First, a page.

Iris Murdoch – The Sea, The Sea – a bonkers Booker winner?

I have a read a few other Murdoch novels before, and have ranged from quite enjoying them to finding the characters intensely irritating, this book has both of these ingredients. I wanted to read this as it had won the Booker prize and was interested to see if it was better than her other novels such as The Bell.

The story recounts that of Charles Arrowby, a retired theatre director who tries to escape London to live by the sea (the sea) where he begins writing his memoirs, however in a frankly bizarre set of coincidences Charles manages to run into virtually all his ex-lovers and acquaintances during the course of the book.     As the book develops it becomes clear that Charles has a gigantic ego and often talks of a sea monster  which obviously represents his ego/soul.   He refuses to believe his ex-lover Harley is not still in love with him nor desperate to leave her husband – despite the fact that she dumped him as a teenager.  It becomes more and more clear that Charles is completely deluded in his self-importance and has a horrible habit of breaking up his friends’ marriages just for fun.  It is extremely hard for the reader to understand why so many women are throwing themselves at the sixty year old, selfish, Charles.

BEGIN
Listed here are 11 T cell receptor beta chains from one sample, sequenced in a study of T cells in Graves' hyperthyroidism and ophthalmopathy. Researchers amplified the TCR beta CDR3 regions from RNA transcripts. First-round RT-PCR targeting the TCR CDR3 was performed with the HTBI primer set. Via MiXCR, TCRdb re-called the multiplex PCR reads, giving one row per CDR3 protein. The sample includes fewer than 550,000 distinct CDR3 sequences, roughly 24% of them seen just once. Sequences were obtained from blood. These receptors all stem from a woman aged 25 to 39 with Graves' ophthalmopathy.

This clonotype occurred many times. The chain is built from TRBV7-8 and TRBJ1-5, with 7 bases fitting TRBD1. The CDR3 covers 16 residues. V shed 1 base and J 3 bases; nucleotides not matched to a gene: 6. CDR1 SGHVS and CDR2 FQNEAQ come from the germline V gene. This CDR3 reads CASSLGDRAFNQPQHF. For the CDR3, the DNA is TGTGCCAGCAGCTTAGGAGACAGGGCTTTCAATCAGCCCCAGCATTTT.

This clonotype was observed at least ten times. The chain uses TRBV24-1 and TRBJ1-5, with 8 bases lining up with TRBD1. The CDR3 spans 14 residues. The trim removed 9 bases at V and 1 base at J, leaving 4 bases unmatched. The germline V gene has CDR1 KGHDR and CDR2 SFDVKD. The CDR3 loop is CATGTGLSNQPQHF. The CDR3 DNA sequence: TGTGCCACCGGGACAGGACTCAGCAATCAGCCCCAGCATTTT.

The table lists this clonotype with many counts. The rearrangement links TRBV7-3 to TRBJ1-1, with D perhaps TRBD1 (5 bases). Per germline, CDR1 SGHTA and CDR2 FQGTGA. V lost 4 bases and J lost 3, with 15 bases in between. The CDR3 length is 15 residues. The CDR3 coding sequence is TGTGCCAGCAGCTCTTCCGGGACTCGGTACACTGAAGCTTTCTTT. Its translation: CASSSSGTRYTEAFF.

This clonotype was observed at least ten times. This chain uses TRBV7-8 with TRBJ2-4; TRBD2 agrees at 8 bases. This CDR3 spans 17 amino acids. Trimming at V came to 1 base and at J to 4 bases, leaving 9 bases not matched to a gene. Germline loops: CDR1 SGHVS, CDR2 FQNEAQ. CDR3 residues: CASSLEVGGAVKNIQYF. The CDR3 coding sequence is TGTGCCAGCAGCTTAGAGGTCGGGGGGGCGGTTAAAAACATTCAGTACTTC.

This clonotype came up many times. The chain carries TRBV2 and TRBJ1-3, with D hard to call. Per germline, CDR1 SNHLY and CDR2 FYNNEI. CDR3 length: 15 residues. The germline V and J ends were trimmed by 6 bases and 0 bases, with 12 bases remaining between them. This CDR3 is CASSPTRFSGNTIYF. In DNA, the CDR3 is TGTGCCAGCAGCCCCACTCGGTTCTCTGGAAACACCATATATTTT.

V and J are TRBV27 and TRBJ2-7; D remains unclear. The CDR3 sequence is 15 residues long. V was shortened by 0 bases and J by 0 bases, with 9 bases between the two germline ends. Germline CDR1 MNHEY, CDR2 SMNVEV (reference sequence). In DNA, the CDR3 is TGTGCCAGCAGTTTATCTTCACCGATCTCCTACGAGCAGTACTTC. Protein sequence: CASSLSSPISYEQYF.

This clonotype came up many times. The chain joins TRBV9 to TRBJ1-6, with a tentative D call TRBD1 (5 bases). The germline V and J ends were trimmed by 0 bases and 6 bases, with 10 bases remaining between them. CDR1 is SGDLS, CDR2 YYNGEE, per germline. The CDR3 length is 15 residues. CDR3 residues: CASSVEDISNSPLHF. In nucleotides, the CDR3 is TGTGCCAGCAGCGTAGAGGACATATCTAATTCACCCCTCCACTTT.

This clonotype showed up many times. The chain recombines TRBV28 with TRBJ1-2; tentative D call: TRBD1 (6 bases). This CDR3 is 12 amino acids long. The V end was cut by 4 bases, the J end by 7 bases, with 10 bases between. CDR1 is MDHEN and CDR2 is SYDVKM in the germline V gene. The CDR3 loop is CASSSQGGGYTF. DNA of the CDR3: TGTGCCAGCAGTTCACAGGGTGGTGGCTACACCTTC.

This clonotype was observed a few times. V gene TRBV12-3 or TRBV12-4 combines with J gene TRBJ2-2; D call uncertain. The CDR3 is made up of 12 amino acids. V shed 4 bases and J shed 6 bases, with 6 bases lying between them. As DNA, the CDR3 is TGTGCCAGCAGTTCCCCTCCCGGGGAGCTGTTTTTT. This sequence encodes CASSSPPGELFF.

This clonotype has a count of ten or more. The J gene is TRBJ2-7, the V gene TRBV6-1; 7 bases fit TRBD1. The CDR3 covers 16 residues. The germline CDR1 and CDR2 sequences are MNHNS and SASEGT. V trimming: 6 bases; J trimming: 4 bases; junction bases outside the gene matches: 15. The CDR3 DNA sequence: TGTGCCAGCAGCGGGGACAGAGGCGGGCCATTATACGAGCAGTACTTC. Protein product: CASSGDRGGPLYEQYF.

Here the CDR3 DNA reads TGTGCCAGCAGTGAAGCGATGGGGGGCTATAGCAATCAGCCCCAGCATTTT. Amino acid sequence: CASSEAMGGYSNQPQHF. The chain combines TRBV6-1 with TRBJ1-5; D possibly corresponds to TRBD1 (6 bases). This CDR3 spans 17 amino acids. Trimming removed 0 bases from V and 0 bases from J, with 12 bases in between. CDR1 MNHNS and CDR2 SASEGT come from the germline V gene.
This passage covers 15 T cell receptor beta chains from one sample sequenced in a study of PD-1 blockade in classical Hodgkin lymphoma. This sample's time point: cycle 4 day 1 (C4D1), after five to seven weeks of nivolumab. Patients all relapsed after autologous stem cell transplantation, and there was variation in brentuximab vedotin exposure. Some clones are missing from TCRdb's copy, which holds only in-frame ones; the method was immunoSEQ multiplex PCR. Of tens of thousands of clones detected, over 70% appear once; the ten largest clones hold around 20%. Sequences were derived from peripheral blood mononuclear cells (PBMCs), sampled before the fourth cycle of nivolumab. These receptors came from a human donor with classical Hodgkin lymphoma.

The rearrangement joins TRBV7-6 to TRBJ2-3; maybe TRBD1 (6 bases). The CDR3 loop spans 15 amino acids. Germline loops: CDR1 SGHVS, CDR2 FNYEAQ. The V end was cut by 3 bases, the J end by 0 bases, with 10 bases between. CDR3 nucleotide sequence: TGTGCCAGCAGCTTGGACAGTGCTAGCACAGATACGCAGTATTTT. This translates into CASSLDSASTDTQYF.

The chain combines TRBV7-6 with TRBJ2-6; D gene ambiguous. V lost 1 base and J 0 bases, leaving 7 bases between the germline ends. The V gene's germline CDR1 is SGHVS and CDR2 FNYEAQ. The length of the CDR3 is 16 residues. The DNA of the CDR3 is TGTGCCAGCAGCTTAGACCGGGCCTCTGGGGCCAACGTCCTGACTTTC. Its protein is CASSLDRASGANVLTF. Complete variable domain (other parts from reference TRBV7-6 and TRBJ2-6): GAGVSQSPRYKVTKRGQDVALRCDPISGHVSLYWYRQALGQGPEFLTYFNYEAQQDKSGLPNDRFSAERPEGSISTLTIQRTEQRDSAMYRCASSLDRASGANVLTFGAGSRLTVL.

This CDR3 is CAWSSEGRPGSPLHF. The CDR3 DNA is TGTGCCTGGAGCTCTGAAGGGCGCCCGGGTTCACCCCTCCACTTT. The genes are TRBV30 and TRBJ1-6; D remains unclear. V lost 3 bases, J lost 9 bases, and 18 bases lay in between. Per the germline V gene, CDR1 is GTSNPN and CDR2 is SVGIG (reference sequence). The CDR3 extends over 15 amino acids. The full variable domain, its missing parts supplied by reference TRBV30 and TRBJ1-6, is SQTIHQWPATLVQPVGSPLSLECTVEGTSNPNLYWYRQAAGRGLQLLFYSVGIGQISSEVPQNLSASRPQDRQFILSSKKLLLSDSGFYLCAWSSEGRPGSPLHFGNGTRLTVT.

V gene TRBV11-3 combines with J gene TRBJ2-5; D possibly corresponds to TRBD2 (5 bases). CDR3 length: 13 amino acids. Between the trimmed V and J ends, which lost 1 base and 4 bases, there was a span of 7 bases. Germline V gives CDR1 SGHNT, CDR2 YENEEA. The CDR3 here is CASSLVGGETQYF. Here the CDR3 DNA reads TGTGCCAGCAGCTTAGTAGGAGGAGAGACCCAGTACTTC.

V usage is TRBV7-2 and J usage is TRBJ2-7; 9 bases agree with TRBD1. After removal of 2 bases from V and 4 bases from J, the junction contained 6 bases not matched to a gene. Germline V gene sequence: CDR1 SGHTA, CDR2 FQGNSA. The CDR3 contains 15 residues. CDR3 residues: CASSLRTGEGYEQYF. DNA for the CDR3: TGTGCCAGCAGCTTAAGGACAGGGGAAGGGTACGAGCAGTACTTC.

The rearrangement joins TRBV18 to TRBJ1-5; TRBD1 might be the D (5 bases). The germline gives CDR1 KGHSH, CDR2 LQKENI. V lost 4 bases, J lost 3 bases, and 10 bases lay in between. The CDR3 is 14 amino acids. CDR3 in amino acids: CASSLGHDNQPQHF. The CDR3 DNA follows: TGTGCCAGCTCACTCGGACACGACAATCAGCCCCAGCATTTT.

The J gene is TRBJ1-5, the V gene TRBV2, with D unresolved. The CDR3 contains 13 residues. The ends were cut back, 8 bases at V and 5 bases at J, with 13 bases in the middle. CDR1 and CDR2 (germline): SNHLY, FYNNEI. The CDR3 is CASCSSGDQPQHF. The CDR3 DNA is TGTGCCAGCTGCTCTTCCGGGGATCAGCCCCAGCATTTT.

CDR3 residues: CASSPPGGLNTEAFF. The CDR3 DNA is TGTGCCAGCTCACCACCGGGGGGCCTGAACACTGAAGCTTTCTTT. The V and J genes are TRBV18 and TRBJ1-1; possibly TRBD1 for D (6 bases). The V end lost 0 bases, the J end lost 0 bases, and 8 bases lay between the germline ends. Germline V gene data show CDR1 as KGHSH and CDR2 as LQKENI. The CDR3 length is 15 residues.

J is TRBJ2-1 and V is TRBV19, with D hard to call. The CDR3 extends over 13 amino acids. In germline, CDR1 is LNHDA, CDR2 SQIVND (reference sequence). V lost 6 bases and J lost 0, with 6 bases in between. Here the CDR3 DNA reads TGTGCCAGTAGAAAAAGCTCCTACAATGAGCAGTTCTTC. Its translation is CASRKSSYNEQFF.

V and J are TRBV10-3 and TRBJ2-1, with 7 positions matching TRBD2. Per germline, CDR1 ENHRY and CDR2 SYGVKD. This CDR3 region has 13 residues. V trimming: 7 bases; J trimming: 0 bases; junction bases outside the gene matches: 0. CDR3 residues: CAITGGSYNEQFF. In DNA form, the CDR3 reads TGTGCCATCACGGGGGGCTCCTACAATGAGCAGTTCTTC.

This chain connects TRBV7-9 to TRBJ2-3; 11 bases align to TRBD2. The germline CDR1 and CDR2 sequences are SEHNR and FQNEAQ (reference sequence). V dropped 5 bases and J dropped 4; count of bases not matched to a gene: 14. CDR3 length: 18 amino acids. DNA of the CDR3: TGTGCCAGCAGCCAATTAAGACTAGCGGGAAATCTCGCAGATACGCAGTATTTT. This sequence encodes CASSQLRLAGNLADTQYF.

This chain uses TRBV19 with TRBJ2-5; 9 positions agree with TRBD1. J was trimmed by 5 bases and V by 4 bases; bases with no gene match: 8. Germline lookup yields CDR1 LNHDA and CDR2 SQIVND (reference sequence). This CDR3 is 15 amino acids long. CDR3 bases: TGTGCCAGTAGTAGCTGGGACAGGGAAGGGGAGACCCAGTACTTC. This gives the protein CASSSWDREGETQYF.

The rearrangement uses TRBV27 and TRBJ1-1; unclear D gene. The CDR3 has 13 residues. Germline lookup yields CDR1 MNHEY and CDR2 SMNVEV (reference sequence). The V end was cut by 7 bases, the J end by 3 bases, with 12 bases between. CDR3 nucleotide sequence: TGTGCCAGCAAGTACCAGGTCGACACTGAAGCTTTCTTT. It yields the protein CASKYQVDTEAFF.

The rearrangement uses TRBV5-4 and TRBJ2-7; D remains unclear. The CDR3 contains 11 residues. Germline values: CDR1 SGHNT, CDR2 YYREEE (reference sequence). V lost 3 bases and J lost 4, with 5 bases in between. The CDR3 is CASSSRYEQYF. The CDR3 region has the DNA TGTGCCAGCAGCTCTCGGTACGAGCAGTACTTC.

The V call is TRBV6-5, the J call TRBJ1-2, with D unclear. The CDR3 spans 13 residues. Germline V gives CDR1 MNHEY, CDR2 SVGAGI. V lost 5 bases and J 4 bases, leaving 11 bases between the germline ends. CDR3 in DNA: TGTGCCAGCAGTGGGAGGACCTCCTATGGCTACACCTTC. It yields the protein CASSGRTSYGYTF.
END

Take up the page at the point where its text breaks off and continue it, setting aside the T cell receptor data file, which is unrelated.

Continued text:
The book becomes more and more ridiculous as it develops and you are hoping that Charles will eventually drown in the sea, the sea.  Even when he uses Hartley’s  adoptive son Tobias (who appears coincidently and Charles automatically assumes that he would welcome him as a potential father),as bait to lure her  to his house, and then kidnaps her, none of the other characters bother to do anything about it.   I laughed out loud when Charles  receives Hartley’s letter simply inviting him to tea, which of course he can’t believe it is not a love letter; “what did it mean, what was its deep meaning?”.  There are interesting elements here, but it is a bit overlong and frankly a bit bonkers.  As Sam Jordison in the Guardian argues, it is  Charles’ inability to recognise the egotism and selfishness of his own romantic ideals is at the heart of the novel.

He then goes on to sum up the novel in an interesting way;

“As the title might suggest, this sea plays a major role in the book. It’s always beautifully described – and also, unfortunately, the subject of quite a lot of mystical bollocks. So there it is, a book that has left me thoroughly divided. It’s as flawed as it is wonderful and it took a brave jury to give it the prize. Or, at least, a very forgiving one.”

Listen to Digested Reads for another succinct and funny summary of the novel.


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